Shadow DOM is the piece of the web that lets you encapsulate your components. It creates the boundaries between the DOM of your component and the DOM of the rest of the page. It keeps those separate. You can also separate your styles so that it doesn’t bleed into other parts of the app; it’s just used for your component. This code here puts it all together — We’ve got your customElements.define() to create a fancy-tabs tag. It extends HTMLElement. And then in your constructor call attachShadow() to create a new shadow root — that’s the shadow DOM. And then you can import your template there and attach it to your shadow DOM. That’s pretty much all you need to create your own components — your native web components.

The fourth piece is HTML imports. This lets you import a component into another page or another component. It’s similar to ES6 modules where you can import Javascript. Here you’re importing HTML.

Browser support currently for these 4 specs is pretty good. Templates are supported across all modern browsers. Custom elements and shadow DOM have pretty good support or they’re in progress of being added to browsers. Microsoft is thinking about adding support — don’t know when that will be. For most of these that don’t have support yet or are in progress, you can use polyfills to fill in the gaps there. They only real wrinkle is the imports — that specs is actually on hold now; browser vendors and the standards committee are discussing where that might go, since there are some argument about that and the whole ES6 modules stuff and how that will shake out. But you can still use polyfills or transpilers now, if you want to use that.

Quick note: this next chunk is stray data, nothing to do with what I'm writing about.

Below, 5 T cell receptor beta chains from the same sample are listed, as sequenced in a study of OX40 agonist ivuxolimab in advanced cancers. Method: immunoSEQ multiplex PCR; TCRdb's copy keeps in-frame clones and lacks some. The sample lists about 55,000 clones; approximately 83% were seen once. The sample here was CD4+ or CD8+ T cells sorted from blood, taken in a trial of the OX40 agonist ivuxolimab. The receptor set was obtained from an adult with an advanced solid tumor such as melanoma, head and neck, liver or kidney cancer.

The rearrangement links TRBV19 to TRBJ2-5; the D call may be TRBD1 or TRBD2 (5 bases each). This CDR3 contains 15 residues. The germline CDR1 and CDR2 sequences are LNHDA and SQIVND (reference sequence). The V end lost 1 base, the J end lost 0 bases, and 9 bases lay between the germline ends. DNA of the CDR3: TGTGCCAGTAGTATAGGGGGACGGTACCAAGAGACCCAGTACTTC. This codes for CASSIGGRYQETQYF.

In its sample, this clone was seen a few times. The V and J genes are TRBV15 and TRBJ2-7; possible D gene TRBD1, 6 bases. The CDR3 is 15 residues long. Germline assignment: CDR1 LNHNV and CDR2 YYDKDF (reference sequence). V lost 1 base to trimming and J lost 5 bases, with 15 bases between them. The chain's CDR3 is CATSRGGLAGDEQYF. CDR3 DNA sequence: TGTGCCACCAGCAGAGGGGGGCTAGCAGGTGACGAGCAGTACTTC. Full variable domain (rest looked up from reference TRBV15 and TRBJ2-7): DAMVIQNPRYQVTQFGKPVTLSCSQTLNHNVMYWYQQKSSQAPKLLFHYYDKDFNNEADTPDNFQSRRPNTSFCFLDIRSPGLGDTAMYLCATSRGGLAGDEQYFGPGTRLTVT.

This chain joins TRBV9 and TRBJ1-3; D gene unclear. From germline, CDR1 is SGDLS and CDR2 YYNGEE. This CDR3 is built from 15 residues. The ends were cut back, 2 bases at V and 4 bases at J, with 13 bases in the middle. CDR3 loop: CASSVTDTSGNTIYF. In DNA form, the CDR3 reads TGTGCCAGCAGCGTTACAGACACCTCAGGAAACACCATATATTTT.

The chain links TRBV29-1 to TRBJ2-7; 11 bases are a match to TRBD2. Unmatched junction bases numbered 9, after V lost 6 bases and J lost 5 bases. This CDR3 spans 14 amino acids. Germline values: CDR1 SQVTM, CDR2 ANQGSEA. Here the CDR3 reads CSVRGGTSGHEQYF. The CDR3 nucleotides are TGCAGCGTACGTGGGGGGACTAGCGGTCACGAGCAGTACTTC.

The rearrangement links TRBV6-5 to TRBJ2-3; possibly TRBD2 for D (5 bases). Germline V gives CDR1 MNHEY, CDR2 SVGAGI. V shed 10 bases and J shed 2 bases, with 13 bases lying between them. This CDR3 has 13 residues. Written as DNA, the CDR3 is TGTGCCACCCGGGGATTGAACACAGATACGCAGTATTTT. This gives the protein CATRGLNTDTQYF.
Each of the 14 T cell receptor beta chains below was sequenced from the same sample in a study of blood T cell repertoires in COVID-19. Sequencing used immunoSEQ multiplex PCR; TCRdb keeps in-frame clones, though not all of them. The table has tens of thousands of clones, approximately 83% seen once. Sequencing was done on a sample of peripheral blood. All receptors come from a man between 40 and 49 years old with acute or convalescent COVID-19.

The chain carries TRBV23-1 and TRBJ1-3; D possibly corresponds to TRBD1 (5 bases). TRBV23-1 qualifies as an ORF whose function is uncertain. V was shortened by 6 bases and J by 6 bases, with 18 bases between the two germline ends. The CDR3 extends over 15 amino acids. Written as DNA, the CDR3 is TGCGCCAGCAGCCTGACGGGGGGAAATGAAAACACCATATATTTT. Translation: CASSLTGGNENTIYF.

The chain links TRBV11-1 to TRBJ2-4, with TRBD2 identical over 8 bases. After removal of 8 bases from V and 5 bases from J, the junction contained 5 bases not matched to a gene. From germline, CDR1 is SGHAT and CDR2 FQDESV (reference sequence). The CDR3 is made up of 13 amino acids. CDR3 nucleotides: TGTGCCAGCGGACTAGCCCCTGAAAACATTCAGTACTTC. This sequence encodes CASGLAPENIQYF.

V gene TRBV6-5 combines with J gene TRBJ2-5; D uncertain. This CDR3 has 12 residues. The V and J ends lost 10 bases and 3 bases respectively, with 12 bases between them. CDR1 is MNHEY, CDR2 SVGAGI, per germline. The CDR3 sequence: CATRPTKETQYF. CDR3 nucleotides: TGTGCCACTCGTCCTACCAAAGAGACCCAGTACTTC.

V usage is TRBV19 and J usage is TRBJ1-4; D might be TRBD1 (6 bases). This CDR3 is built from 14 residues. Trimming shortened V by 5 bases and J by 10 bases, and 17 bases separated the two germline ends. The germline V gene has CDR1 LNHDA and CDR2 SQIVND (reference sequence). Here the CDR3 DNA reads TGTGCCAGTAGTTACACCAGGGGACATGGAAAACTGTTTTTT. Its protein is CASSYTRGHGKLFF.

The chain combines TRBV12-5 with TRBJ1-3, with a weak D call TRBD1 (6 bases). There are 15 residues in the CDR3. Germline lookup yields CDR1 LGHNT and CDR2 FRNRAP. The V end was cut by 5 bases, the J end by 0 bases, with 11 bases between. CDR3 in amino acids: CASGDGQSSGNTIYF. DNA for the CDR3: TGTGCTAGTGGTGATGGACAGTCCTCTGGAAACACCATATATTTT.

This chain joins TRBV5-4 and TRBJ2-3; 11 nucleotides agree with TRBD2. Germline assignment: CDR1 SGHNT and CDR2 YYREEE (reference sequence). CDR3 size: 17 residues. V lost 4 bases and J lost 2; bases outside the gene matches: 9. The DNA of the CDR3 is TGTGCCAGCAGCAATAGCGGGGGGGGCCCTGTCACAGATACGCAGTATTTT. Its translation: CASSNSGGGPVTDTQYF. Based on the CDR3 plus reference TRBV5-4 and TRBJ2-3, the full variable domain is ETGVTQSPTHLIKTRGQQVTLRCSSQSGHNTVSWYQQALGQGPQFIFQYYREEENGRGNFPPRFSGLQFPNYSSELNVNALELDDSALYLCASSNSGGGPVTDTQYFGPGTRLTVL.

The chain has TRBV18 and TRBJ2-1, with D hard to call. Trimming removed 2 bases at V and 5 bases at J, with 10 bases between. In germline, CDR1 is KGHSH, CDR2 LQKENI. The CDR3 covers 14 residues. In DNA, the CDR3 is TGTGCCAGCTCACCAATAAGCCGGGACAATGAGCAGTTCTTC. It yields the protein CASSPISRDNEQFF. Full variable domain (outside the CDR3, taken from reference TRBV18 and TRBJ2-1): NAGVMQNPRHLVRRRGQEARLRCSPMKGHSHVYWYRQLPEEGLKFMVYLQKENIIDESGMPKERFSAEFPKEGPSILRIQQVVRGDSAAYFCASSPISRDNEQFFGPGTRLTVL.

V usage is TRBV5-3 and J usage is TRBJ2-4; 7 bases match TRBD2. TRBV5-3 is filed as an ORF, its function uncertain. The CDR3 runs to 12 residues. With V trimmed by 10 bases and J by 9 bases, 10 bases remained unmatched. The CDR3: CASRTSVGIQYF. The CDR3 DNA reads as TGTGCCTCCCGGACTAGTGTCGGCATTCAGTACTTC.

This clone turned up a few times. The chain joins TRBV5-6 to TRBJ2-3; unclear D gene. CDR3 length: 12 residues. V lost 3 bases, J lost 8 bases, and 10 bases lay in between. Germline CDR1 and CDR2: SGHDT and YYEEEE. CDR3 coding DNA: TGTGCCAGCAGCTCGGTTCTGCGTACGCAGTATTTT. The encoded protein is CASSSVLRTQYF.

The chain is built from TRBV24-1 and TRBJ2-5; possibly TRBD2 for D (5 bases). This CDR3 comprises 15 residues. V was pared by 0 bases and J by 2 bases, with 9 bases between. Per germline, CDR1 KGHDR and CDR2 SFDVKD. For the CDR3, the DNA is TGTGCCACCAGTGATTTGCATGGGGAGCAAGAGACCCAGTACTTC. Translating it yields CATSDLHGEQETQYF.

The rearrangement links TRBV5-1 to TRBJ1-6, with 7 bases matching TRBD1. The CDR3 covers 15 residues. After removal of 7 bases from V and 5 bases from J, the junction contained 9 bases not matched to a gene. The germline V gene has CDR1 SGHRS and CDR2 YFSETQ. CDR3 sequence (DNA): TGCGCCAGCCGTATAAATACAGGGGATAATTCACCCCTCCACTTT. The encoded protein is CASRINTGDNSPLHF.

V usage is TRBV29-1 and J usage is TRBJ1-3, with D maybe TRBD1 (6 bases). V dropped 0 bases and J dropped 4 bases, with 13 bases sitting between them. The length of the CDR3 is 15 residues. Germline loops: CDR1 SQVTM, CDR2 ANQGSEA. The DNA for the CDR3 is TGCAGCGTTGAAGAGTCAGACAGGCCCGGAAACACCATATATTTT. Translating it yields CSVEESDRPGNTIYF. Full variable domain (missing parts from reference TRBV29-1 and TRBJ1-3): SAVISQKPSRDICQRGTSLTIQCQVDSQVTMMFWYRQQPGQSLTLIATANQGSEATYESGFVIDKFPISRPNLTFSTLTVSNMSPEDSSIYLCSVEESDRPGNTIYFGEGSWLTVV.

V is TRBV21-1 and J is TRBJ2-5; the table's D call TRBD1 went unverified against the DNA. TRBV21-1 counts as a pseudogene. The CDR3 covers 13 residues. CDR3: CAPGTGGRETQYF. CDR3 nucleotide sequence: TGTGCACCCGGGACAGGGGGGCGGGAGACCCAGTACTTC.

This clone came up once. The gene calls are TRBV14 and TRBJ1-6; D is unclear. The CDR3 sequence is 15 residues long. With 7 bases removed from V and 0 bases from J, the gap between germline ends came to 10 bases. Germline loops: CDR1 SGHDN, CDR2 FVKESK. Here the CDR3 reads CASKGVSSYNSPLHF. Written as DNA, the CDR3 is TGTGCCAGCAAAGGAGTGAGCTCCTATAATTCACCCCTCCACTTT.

The nice thing about components, of course, especially native web components, is that you can easily share them. This is webcomponents.org. They have a collection of some components that you can search for, so for example if you’re searching for a calendar. Since they’re native components, you can basically use them in any application or any framework, since there’s very little required to import them into your app.

And then everything else that’s not built into the platform, you can still use libraries. For your routing or your application state, data binding — stuff like that — you can use your standard npm install, and then import it into your app. So the idea is to have these reusable components and other small libraries, and then compose them into your app, so that you kind of make your own custom framework in a way.

So, about a year ago at work, we had a task to create an online banking white-label app for our customers. This was greenfield project, so we didn’t have any of the baggage from Angular 1 or anything; it was completely fresh. What we came up with for that was an application that used these web components. Here’s a screenshot of the app. Everything you see here is components; it’s components all the way down. It runs on all modern browsers. It’s written in ES6, compiled down to ES5.

There’s really only 3 polyfills that are used: there’s the web components polyfill that provides the custom elements and templates for those browsers that don’t support the native stuff. And then there’s 2 small polyfills; one for the dialog element and one for the closest() method on elements. We have a custom router that’s based on page.js. We don’t use any CSS compiler; it’s just pure CSS. But we do use CSS variables and of course the shadow DOM, which makes it pretty easy to work with; we don’t have to worry about it cascading into other parts of the app, it just stays inside the component there. And there’s still the core CSS that’s used for styling across the entire app. The components themselves and bundled using vulcanize and crisper, and we also created a couple of projects to fill gaps in the Polymer ecosystem; one’s for linting, the other’s a renaming utility for Closure Compiler.